I will first get up to scratch with maths which from my research so far (and as already mentioned) is a great foundation for electronics education. i keep seeing Calculus everywhere I look into learning electronics and tbh that scares the shit out of me but if its a must then OK then. To combat my struggle with reading maths should not be a problem so much since there is many structured module type learning videos online. Once I feel I have done all I can in that respect I will then seek a private tutor to go through some maths exam papers with me and make sure I have a good understanding of what I need to be clear on. There are many websites with listed tutors in any field and fortunately I have seen a few tutors who specialise in maths and electronics.

The next step for me will be to repeat step one but with electronics as the focus, I will watch as many videos as I can and write notes on what I dont understand. I will then start to go through a training manual such as the navy one previously mentioned and for maybe one hour a week have the tutor come help me with what I don't understand.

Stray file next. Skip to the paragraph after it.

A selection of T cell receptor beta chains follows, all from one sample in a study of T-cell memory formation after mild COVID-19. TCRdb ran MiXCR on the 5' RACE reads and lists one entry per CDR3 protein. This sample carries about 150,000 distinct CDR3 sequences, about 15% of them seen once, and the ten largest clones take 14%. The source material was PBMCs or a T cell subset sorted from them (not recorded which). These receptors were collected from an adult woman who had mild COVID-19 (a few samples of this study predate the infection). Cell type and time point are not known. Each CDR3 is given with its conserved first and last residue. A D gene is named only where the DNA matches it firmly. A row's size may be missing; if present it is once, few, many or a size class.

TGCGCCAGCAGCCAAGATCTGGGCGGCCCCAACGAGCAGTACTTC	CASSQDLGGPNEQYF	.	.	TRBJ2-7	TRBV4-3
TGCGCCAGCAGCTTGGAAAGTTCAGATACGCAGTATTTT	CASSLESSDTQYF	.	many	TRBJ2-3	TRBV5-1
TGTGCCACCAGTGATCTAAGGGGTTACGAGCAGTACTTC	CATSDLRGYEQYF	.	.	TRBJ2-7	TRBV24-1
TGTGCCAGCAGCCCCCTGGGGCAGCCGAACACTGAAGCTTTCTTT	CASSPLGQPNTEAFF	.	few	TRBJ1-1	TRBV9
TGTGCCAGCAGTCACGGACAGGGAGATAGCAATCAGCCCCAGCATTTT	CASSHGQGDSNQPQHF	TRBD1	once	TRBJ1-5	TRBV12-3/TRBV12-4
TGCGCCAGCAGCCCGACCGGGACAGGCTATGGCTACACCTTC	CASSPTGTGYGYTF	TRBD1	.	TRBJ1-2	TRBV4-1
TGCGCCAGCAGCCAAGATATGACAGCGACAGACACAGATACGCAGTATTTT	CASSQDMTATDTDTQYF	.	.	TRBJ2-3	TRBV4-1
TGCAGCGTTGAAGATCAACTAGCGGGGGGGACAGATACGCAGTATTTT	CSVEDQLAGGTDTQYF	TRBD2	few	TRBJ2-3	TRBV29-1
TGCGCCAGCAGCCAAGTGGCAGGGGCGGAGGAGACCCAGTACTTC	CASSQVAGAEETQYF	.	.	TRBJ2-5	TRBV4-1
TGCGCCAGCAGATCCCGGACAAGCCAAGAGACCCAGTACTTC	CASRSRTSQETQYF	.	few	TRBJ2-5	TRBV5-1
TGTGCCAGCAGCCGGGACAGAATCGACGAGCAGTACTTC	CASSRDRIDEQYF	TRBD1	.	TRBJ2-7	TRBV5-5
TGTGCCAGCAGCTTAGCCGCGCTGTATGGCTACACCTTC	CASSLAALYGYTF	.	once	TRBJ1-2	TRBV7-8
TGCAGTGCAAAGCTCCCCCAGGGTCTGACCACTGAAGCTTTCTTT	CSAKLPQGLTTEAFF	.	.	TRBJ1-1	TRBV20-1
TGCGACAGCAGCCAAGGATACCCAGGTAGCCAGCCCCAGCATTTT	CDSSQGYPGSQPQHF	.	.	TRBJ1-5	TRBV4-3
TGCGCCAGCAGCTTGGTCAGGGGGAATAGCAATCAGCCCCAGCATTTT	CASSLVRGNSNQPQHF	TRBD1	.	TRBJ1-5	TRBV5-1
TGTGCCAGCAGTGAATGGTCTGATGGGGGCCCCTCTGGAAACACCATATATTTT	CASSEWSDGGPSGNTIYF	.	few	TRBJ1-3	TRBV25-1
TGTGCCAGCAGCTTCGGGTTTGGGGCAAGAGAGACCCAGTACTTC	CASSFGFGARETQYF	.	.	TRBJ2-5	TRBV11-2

I think as mentioned the hard part for a beginner is narrowing down the most important aspects of electronics in your chosen field.
Sorry to hijack your thread.
 

Offline pickle9000

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Re: Suggestions for Beginner in Electronics
« Reply #20 on: May 02, 2014, 12:20:18 am »
I thinks you'd find many old timers on the forum started with something like this:

http://www.elenco.com/product/productdetails/project_labs=NTU=/200-in-1_electronic_project__lab=Mjg1

You can still find them, they still make them. My brother "borrowed" one of my kits and I'm still trying to get it back. I was 12 when I got it and he borrowed it when he was in his 40's. Yes he is still playing with it, not for his kid.
 

Offline EEVblog

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Re: Suggestions for Beginner in Electronics
« Reply #21 on: May 02, 2014, 12:35:34 am »
The way it generally works (outside of formal study), is you get into whatever branch of electronics is used in whatever "thing" that interests you. E.g. You like music, you might start with building an amplifier or something etc.
Then you acquire the tools and start branching out into more and more aspects of electronics (again, generally what interests you).
And through all of this you learn by having to solve problems and troubleshoot things, that's where the real learning happens.
e.g. if you buy a kit and then solder it and it works first go, ok great, but what have you learned? You've learned to solder and construct.
But if you build that same thing and it doesn't work, then you have to learn why it doesn't work, track it down, learn what caused it, and how how to fix it.